The very rare arthrochalasia EDS subtype (aEDS) is inherited in an autosomal dominant manner. It is characterized by an extreme, generalized hypermobility of the joints associated with joint subluxations as well as a congenital, bilateral hip dislocation. Additional symptoms may include muscle hypotonia, short stature, osteopenia, kyphoscoliosis, and velvety, hyperextensible skin. Unlike other EDS subtypes, mild dysmorphic signs such as hypertelorism, bilateral epicanthal folds, wide fontanelles, and micrognathia may occur.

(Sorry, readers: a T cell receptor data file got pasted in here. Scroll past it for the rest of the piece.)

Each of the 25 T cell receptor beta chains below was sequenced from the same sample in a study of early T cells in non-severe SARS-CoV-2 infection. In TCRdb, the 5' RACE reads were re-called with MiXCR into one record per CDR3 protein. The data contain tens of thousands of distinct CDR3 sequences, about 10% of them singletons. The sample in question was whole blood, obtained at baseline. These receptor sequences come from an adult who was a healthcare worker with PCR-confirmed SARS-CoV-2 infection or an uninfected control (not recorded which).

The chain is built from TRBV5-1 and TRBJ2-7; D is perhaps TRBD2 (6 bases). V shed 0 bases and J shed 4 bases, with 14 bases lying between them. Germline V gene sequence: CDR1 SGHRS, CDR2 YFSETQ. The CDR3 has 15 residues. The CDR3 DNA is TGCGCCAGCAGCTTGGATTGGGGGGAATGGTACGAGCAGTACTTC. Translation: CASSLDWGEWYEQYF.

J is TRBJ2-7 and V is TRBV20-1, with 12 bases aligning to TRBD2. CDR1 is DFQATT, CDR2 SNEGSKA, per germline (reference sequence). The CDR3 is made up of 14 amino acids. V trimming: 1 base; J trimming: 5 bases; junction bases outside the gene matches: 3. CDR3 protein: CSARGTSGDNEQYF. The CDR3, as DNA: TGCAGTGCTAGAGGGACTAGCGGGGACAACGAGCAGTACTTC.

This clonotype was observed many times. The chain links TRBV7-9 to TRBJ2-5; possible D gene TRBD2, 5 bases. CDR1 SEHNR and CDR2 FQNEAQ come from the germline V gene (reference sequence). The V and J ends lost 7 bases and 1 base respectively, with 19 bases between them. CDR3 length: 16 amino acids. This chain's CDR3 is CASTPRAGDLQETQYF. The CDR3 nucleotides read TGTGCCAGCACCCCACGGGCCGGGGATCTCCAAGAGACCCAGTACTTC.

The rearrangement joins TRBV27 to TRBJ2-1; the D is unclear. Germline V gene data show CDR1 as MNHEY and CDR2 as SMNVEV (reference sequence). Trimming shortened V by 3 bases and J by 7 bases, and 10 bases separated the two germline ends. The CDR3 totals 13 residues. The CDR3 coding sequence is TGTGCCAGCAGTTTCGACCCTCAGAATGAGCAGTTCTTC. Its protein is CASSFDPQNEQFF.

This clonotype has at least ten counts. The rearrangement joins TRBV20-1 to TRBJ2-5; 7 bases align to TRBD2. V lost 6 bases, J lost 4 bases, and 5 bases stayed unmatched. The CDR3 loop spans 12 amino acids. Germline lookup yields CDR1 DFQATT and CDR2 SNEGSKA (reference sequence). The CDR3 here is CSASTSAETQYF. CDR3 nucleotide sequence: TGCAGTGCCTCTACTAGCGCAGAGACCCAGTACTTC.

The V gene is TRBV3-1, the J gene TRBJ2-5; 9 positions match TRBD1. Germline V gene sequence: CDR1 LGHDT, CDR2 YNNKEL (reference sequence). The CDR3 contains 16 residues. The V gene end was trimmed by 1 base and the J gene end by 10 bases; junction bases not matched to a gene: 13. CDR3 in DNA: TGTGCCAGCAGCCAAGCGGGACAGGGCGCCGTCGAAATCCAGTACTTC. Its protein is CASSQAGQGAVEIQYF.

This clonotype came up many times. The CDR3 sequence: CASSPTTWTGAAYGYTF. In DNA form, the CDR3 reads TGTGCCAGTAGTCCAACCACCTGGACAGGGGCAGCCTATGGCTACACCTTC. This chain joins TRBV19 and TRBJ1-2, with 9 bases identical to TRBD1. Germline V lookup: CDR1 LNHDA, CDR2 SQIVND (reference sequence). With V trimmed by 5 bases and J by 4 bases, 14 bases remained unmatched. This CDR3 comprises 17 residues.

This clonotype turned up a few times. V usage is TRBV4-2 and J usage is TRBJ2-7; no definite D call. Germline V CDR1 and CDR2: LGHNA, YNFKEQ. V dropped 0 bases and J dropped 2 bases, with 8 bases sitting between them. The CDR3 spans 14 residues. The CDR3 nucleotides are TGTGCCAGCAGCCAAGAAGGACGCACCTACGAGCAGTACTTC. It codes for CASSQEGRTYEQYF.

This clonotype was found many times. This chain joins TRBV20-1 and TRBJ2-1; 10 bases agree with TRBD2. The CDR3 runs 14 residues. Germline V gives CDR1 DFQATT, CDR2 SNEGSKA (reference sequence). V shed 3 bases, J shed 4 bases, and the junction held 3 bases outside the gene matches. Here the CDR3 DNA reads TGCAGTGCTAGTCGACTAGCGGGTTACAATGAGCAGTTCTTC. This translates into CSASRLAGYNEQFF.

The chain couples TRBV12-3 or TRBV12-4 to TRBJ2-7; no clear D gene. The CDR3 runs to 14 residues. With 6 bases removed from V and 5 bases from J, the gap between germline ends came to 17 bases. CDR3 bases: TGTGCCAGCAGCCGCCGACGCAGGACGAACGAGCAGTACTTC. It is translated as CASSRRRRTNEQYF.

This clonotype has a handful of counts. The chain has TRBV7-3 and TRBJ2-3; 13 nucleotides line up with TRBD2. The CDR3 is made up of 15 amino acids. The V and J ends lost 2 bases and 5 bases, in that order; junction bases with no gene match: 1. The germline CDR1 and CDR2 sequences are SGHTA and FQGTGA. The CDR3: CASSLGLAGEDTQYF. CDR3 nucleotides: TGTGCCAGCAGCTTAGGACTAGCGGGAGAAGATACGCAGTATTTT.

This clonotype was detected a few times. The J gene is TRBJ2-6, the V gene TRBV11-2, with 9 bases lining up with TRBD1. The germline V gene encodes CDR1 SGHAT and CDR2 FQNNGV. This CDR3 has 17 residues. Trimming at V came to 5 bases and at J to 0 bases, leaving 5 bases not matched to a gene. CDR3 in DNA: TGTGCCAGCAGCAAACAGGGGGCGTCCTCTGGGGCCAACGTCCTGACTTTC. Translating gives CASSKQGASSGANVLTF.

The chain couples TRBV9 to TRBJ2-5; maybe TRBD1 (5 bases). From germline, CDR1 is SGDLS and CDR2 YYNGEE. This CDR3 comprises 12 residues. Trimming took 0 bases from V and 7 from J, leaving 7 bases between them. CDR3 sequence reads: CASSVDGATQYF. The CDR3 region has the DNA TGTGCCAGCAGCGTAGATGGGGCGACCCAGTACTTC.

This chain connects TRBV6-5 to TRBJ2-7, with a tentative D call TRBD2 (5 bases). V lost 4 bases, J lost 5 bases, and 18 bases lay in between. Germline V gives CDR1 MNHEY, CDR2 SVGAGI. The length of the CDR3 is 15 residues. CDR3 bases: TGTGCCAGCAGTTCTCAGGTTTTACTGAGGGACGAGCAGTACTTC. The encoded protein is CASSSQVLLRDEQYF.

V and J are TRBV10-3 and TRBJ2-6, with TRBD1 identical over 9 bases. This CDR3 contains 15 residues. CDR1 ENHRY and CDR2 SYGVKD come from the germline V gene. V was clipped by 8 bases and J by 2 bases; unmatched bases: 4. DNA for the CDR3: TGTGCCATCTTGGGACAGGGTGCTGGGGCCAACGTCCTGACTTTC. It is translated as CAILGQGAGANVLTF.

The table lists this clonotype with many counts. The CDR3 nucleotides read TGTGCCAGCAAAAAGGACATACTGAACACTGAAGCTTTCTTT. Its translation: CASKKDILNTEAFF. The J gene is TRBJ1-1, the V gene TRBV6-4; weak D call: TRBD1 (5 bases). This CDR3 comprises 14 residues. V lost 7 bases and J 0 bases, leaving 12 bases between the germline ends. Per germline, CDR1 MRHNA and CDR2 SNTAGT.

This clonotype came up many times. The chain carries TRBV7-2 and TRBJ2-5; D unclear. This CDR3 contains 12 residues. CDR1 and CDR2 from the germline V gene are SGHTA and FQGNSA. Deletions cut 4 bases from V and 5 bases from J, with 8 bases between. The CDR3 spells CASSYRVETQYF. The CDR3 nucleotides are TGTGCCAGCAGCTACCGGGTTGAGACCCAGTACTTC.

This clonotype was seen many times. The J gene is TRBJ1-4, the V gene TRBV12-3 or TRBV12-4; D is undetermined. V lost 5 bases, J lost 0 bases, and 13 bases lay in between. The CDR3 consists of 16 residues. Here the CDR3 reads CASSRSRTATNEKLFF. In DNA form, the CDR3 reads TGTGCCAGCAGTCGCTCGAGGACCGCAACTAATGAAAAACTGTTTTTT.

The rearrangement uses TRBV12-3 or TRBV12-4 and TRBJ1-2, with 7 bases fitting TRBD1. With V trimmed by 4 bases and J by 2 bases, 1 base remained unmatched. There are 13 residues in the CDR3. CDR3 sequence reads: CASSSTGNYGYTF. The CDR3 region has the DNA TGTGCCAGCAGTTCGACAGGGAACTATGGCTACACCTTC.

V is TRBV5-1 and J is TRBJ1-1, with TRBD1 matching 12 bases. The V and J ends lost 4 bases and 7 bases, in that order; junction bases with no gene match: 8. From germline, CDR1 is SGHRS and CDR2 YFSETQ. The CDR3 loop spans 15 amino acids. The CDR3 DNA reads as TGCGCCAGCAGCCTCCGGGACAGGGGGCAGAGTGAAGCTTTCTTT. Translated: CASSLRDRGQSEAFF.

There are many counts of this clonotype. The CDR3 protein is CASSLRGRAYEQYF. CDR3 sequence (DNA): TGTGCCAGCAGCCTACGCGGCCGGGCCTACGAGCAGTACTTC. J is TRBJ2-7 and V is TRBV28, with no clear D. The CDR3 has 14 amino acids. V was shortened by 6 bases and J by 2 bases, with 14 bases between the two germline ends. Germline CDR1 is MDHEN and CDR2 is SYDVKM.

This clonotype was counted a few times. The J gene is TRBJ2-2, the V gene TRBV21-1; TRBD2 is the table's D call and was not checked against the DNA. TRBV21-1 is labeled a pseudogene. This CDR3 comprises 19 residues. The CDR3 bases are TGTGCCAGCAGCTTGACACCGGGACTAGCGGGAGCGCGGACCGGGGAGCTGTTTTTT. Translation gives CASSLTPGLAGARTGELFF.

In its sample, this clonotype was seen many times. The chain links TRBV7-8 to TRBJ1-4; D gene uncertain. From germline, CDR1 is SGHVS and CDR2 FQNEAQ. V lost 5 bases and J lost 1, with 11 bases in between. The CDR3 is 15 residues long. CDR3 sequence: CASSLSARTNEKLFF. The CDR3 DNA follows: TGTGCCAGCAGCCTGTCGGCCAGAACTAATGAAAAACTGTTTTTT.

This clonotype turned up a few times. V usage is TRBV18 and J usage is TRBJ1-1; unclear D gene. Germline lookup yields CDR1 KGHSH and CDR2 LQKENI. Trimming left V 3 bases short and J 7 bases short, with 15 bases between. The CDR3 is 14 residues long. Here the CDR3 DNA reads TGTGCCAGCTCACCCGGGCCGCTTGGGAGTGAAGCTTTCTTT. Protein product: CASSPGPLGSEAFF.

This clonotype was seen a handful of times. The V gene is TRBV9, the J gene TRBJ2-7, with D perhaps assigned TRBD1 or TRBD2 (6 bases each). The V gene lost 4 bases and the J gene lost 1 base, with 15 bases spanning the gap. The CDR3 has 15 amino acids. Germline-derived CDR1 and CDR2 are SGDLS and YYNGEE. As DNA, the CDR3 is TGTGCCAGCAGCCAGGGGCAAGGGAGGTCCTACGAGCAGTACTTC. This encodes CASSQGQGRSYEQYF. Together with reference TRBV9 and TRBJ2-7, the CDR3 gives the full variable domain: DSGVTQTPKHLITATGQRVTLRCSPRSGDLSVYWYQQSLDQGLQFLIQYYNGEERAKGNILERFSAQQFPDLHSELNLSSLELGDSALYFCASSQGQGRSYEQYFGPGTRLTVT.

aEDS is caused by variants in the collagen genes COL1A1 and COL1A2, which encode the α1- and α2-chains of type I collagen predominant in skin and bone. Almost all of the described variants affect exon 6 of the COL1A1 or COL1A2 genes. These are primarily splice variants, removing the recognition site for cleavage of the N-terminal propeptides in the α-chains of type I procollagen. In addition, a genomic deletion has been described in both the COL1A1 and the COL1A2 gene, which includes exon 6 and also eliminates the recognition site for cleavage of the N-terminal propeptides. To date, outside these defined regions, only a partial duplication of the COL1A2 gene has been described in aEDS; the affected patient exhibited additional symptoms of osteogenesis imperfecta. In total, four different pathogenic variants in the COL1A1 gene and 12 different pathogenic variants in the COL1A2 gene have been described in aEDS. Incompletely processed procollagen chains can also be detected biochemically and a characteristic ultrastructure seen by electron microscopy.
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